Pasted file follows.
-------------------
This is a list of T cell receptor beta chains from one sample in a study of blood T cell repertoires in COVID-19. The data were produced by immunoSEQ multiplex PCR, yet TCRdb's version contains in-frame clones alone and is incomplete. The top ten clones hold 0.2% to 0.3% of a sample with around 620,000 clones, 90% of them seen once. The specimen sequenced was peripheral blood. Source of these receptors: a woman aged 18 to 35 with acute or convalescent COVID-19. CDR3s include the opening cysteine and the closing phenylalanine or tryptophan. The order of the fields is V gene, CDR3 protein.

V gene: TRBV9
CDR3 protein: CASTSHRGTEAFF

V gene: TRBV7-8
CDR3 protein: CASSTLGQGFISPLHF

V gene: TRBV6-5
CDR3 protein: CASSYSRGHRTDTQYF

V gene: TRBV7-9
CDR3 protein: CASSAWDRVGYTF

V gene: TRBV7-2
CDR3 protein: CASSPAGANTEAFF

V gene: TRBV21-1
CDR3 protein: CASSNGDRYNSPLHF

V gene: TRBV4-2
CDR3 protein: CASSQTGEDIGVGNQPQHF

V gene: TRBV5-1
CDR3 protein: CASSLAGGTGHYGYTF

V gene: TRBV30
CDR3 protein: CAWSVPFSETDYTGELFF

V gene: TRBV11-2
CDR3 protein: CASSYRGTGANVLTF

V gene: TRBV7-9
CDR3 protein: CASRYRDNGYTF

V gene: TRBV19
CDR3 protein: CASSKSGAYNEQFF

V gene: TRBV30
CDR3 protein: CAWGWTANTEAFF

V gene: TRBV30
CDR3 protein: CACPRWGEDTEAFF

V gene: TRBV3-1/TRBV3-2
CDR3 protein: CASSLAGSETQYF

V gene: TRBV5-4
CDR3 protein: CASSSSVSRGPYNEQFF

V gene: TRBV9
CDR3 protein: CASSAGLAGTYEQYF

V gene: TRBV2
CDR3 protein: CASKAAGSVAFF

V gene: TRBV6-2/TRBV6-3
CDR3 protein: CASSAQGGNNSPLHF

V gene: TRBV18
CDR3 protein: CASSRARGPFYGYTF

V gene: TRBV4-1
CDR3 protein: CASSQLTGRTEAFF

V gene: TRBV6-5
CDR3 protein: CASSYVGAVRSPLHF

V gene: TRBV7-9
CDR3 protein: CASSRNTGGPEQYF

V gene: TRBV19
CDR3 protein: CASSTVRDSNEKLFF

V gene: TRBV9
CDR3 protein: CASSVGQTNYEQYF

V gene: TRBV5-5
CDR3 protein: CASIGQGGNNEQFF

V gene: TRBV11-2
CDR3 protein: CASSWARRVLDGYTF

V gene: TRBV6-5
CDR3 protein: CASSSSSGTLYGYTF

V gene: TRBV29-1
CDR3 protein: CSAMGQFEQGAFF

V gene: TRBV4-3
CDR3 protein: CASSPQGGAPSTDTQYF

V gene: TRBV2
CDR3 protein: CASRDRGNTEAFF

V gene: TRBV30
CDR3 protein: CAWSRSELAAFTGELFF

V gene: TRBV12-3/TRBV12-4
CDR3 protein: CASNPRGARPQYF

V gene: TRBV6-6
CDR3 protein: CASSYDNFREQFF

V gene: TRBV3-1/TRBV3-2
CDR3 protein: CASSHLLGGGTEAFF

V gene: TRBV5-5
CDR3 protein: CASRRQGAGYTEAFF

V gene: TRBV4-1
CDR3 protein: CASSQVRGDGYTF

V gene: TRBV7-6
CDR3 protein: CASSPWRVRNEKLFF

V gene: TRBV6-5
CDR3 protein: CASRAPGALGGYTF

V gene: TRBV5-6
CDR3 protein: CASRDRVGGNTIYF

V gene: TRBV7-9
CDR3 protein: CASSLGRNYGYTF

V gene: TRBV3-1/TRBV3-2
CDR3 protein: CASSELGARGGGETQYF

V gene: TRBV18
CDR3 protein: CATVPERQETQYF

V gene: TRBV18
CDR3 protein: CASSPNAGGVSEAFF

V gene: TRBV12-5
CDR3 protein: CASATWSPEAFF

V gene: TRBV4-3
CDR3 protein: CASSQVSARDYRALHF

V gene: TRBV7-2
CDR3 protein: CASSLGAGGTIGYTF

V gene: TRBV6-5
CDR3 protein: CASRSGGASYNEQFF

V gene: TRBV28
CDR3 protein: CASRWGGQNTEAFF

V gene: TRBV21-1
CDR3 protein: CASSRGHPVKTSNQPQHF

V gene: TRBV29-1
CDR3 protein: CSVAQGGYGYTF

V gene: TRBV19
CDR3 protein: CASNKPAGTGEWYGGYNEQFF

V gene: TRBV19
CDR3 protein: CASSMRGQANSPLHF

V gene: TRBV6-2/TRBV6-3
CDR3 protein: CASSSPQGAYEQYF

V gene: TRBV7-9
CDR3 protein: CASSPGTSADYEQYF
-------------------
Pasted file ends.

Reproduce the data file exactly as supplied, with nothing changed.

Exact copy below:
This is a list of T cell receptor beta chains from one sample in a study of blood T cell repertoires in COVID-19. The data were produced by immunoSEQ multiplex PCR, yet TCRdb's version contains in-frame clones alone and is incomplete. The top ten clones hold 0.2% to 0.3% of a sample with around 620,000 clones, 90% of them seen once. The specimen sequenced was peripheral blood. Source of these receptors: a woman aged 18 to 35 with acute or convalescent COVID-19. CDR3s include the opening cysteine and the closing phenylalanine or tryptophan. The order of the fields is V gene, CDR3 protein.

V gene: TRBV9
CDR3 protein: CASTSHRGTEAFF

V gene: TRBV7-8
CDR3 protein: CASSTLGQGFISPLHF

V gene: TRBV6-5
CDR3 protein: CASSYSRGHRTDTQYF

V gene: TRBV7-9
CDR3 protein: CASSAWDRVGYTF

V gene: TRBV7-2
CDR3 protein: CASSPAGANTEAFF

V gene: TRBV21-1
CDR3 protein: CASSNGDRYNSPLHF

V gene: TRBV4-2
CDR3 protein: CASSQTGEDIGVGNQPQHF

V gene: TRBV5-1
CDR3 protein: CASSLAGGTGHYGYTF

V gene: TRBV30
CDR3 protein: CAWSVPFSETDYTGELFF

V gene: TRBV11-2
CDR3 protein: CASSYRGTGANVLTF

V gene: TRBV7-9
CDR3 protein: CASRYRDNGYTF

V gene: TRBV19
CDR3 protein: CASSKSGAYNEQFF

V gene: TRBV30
CDR3 protein: CAWGWTANTEAFF

V gene: TRBV30
CDR3 protein: CACPRWGEDTEAFF

V gene: TRBV3-1/TRBV3-2
CDR3 protein: CASSLAGSETQYF

V gene: TRBV5-4
CDR3 protein: CASSSSVSRGPYNEQFF

V gene: TRBV9
CDR3 protein: CASSAGLAGTYEQYF

V gene: TRBV2
CDR3 protein: CASKAAGSVAFF

V gene: TRBV6-2/TRBV6-3
CDR3 protein: CASSAQGGNNSPLHF

V gene: TRBV18
CDR3 protein: CASSRARGPFYGYTF

V gene: TRBV4-1
CDR3 protein: CASSQLTGRTEAFF

V gene: TRBV6-5
CDR3 protein: CASSYVGAVRSPLHF

V gene: TRBV7-9
CDR3 protein: CASSRNTGGPEQYF

V gene: TRBV19
CDR3 protein: CASSTVRDSNEKLFF

V gene: TRBV9
CDR3 protein: CASSVGQTNYEQYF

V gene: TRBV5-5
CDR3 protein: CASIGQGGNNEQFF

V gene: TRBV11-2
CDR3 protein: CASSWARRVLDGYTF

V gene: TRBV6-5
CDR3 protein: CASSSSSGTLYGYTF

V gene: TRBV29-1
CDR3 protein: CSAMGQFEQGAFF

V gene: TRBV4-3
CDR3 protein: CASSPQGGAPSTDTQYF

V gene: TRBV2
CDR3 protein: CASRDRGNTEAFF

V gene: TRBV30
CDR3 protein: CAWSRSELAAFTGELFF

V gene: TRBV12-3/TRBV12-4
CDR3 protein: CASNPRGARPQYF

V gene: TRBV6-6
CDR3 protein: CASSYDNFREQFF

V gene: TRBV3-1/TRBV3-2
CDR3 protein: CASSHLLGGGTEAFF

V gene: TRBV5-5
CDR3 protein: CASRRQGAGYTEAFF

V gene: TRBV4-1
CDR3 protein: CASSQVRGDGYTF

V gene: TRBV7-6
CDR3 protein: CASSPWRVRNEKLFF

V gene: TRBV6-5
CDR3 protein: CASRAPGALGGYTF

V gene: TRBV5-6
CDR3 protein: CASRDRVGGNTIYF

V gene: TRBV7-9
CDR3 protein: CASSLGRNYGYTF

V gene: TRBV3-1/TRBV3-2
CDR3 protein: CASSELGARGGGETQYF

V gene: TRBV18
CDR3 protein: CATVPERQETQYF

V gene: TRBV18
CDR3 protein: CASSPNAGGVSEAFF

V gene: TRBV12-5
CDR3 protein: CASATWSPEAFF

V gene: TRBV4-3
CDR3 protein: CASSQVSARDYRALHF

V gene: TRBV7-2
CDR3 protein: CASSLGAGGTIGYTF

V gene: TRBV6-5
CDR3 protein: CASRSGGASYNEQFF

V gene: TRBV28
CDR3 protein: CASRWGGQNTEAFF

V gene: TRBV21-1
CDR3 protein: CASSRGHPVKTSNQPQHF

V gene: TRBV29-1
CDR3 protein: CSVAQGGYGYTF

V gene: TRBV19
CDR3 protein: CASNKPAGTGEWYGGYNEQFF

V gene: TRBV19
CDR3 protein: CASSMRGQANSPLHF

V gene: TRBV6-2/TRBV6-3
CDR3 protein: CASSSPQGAYEQYF

V gene: TRBV7-9
CDR3 protein: CASSPGTSADYEQYF